Ben Gummer Ipswich Star Column 27th February, 2015


County Hall

I had a treat two weeks ago.  Mark Hart of Barnes Construction took me on a tour of County Hall, where his company are putting the finishing touches to some very good affordable accommodation in St Andrew’s House, round the back.

Now, I remember the back of this building well.  It provides one of the earliest memories of Ipswich for me, as I remember sitting in the car in the car park listening to story tapes whilst my father was inside having meetings with county councillors and officials.  However imposing the front, it belies the scale of the building, which is only really one room and a corridor deep, with a particularly hideous early 1980s extension grafted onto the back.  I remember studying the fake castellation out of the window from my bolster seat, willing my father to come back so we could go home.


That was not that long ago, really, but it might as well have been an age if you were to see the building now.  It is long past derelict, almost to the point of falling down.  Squatters, a fire and open roofs mean that there are large parts of the building where you cannot safely walk and even if you climb the ladder into the high up little clocktower on the corner of St Helen’s and Bond streets, you will see the broken faces and the absence of hands, which were long-since broken away.

What is also striking is just how poorly suited the building is for running a local authority, being all narrow corridors, steps up and steps down, small rooms and converted courts.  That was the reason Bryony Rudkin, who was then Labour leader of Suffolk County Council, struck a deal to move the council to the recently vacated Endeavour House – an astute move that gave the county the modern accommodation it desperately required.

What has not gone well is the life of this building ever since.  More important for what has happened there than how it looks, it provides an unhappy footnote in our nation’s history – the last public hanging in Suffolk and the place where Wallis Simpson was granted her divorce.  You can feel the bad karma even now – with cells for the condemned in the bowels of the building, almost emanating their sad histories around what lies above.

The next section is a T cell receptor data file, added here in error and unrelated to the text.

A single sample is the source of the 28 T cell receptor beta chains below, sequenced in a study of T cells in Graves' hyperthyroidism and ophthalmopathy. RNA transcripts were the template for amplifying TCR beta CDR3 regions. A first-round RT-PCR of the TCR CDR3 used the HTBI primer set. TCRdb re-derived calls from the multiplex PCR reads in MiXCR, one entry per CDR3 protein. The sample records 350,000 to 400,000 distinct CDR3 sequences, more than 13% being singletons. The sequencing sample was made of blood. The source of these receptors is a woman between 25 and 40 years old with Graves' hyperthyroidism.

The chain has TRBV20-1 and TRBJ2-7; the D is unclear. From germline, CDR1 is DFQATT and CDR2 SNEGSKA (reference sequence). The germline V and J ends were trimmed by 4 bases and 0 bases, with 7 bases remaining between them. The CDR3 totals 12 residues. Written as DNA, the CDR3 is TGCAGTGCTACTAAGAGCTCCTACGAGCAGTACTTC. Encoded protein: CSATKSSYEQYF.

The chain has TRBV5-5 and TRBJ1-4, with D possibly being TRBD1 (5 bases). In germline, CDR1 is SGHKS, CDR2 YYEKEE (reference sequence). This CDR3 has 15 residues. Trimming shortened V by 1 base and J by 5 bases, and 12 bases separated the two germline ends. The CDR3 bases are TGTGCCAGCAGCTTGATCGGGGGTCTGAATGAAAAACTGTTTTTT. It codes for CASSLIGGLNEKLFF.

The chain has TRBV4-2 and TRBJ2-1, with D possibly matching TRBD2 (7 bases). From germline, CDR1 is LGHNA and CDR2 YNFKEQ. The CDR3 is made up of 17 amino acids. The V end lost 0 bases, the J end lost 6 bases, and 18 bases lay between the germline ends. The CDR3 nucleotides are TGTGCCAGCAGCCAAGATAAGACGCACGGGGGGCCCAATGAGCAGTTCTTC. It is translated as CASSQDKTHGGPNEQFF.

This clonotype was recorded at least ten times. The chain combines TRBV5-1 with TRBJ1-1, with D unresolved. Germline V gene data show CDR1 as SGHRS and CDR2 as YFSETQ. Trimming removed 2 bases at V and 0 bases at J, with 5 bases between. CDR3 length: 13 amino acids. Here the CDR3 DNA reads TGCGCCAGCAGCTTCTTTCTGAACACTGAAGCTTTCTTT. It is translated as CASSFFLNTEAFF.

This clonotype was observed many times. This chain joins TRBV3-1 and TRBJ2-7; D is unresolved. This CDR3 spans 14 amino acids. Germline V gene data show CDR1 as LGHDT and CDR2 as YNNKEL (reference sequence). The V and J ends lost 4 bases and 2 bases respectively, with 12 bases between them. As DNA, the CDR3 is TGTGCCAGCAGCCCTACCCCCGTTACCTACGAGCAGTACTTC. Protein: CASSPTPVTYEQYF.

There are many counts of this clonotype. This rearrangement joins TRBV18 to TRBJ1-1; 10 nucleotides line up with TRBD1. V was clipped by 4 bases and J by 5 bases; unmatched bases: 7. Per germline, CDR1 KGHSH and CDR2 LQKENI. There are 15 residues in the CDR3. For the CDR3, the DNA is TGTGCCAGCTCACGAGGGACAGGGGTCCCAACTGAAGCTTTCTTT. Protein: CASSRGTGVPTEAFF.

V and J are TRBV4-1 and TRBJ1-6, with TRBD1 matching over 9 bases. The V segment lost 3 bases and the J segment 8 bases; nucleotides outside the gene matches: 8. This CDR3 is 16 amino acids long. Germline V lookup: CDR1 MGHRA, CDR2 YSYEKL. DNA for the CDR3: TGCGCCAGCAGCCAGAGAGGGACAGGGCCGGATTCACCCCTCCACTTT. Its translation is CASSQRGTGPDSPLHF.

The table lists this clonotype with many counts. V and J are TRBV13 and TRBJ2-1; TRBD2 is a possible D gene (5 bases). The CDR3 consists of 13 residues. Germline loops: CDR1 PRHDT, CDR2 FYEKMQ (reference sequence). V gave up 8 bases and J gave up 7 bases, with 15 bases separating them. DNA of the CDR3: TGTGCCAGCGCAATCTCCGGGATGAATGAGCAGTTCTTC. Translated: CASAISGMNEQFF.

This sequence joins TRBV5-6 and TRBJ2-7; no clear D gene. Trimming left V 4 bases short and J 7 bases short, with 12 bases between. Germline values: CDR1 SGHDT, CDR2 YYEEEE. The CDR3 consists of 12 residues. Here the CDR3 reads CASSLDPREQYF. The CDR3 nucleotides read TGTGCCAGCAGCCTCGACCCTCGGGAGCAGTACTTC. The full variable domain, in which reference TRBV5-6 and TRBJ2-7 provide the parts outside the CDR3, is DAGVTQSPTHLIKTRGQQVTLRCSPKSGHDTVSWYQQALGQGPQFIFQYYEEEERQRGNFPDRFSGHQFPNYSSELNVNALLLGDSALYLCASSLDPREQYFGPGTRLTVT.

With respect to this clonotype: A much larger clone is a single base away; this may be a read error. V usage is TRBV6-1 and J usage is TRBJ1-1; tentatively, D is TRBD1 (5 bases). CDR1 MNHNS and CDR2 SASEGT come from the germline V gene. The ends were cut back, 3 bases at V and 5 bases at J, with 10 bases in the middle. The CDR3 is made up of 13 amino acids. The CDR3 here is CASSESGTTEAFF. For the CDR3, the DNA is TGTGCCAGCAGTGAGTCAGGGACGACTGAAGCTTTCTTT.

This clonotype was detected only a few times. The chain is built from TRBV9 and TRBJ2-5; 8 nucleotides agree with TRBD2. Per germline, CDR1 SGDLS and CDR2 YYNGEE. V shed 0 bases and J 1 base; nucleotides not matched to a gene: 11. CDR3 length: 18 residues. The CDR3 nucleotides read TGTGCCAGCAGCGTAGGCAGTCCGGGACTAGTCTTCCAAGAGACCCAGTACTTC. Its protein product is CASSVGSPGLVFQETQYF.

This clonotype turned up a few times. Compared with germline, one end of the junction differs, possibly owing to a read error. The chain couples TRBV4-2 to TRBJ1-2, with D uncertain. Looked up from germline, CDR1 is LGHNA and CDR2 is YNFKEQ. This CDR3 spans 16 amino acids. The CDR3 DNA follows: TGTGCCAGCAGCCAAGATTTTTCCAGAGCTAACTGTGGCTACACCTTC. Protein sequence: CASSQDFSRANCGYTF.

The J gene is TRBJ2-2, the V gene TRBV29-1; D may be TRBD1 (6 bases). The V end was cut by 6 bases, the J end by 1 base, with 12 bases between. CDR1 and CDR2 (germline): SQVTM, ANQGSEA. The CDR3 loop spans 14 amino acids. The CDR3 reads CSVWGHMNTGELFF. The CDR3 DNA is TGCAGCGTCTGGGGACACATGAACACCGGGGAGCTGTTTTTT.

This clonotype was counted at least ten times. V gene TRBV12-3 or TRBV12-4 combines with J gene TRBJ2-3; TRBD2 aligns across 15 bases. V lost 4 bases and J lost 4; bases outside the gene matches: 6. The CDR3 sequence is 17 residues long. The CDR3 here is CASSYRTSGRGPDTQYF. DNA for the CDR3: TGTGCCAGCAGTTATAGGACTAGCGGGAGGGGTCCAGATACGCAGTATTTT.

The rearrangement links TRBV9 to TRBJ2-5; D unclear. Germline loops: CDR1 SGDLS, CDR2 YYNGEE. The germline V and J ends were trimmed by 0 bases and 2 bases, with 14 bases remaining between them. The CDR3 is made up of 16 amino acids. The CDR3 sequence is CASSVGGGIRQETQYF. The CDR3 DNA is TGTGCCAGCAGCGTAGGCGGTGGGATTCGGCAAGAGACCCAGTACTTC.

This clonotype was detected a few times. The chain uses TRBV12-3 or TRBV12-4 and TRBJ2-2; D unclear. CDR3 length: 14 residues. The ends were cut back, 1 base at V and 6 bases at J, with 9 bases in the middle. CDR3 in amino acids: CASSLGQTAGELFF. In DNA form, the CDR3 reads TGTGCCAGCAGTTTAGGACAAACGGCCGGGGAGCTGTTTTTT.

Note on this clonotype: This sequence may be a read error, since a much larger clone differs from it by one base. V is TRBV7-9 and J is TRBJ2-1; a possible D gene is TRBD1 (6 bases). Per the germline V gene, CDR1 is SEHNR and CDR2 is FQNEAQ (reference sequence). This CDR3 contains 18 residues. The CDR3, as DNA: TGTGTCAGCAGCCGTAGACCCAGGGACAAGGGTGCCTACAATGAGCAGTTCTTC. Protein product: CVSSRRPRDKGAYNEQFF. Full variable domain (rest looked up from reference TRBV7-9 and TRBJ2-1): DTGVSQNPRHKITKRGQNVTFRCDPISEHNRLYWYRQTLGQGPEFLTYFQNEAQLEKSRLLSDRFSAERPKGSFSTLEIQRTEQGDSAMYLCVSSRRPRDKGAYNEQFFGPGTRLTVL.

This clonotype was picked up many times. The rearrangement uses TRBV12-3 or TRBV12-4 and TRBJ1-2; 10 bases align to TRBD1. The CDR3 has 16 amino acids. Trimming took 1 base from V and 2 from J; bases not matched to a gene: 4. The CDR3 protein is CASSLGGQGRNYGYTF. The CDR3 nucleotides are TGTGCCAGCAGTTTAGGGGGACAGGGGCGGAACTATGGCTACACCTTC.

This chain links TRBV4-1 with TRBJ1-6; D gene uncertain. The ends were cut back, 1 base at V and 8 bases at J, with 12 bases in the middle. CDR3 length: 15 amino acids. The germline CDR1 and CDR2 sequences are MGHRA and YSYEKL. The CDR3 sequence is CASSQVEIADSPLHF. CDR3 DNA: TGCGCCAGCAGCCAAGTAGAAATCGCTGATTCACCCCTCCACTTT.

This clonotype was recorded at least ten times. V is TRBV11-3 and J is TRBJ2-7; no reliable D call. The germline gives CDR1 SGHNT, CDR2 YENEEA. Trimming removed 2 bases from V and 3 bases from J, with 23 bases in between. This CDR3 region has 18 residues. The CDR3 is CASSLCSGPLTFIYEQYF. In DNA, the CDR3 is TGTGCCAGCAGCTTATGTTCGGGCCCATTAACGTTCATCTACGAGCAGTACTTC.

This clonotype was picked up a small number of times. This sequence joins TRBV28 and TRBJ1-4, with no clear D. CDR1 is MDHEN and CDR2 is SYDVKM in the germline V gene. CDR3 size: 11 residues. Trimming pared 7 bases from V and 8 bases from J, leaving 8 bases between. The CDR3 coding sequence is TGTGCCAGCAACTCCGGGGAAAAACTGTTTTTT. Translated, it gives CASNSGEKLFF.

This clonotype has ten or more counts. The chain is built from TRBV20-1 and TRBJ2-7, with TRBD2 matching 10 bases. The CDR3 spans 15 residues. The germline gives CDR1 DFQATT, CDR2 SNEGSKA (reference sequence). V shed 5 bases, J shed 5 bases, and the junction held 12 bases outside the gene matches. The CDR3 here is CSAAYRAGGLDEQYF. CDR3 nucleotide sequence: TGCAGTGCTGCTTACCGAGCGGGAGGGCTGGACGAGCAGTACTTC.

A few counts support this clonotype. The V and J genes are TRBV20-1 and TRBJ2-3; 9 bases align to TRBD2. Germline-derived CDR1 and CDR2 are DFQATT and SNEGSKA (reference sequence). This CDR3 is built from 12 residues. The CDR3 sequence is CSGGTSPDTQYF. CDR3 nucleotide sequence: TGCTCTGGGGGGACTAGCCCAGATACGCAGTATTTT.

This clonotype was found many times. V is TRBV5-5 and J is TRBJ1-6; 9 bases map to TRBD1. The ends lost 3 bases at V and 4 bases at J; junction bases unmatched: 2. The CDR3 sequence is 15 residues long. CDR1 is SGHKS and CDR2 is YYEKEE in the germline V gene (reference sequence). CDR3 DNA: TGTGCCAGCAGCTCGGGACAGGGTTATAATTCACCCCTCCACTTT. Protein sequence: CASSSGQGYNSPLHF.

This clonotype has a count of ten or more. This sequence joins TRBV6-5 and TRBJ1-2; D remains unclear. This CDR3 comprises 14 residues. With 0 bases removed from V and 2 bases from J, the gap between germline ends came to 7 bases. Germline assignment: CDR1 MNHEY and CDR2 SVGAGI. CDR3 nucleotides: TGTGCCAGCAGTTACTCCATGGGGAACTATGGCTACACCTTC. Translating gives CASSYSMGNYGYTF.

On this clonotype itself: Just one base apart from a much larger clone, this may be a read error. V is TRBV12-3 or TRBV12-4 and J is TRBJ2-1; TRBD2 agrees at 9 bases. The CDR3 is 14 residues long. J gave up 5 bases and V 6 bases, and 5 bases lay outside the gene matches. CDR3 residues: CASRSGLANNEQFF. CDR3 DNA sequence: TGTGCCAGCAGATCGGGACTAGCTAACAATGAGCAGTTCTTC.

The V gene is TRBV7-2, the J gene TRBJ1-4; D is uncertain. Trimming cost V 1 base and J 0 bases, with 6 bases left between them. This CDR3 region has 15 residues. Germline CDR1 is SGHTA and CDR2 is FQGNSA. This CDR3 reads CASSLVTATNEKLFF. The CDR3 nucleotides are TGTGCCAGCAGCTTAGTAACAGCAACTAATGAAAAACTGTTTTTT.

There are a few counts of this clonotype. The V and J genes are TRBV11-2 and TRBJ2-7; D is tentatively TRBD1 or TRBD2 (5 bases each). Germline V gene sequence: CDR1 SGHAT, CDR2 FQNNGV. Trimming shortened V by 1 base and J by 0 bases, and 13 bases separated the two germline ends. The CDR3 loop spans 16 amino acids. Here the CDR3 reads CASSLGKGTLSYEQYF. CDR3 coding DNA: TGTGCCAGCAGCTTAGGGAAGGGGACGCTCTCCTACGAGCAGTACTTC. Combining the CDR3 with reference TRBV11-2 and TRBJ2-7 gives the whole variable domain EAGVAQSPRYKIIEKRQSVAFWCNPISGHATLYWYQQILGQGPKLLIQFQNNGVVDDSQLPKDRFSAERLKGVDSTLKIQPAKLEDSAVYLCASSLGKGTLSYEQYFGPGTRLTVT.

I find it hard to love, as you will tell, but it is part of the fabric of the town and with some money, would provide the venue for some far happier occasions.  For this is the plan of Suffolk County Council and the developer: by moving the county’s Register Office into the fine former council chamber, thereby creating a dignified and beautiful place to conduct civil marriage ceremonies.  The entrance hall would in turn provide a more decorous space to register births and deaths, while the large rooms around would be good for hosting wedding receptions.  The rest of the building, meanwhile, could be converted with some effort to good houses overlooking the courtyard where I sat, bored, thirty years ago.

This is not some pipe dream, as the transformation has already begun.  St Andrew’s House has been transformed into extremely nice flats by Barnes on behalf of Iceni Homes – the top ones would command high prices were they sold as penthouse flats.  It is another part of the town that is finding its renaissance, as – bit by bit – we put right the damage and dereliction done to the town over many decades.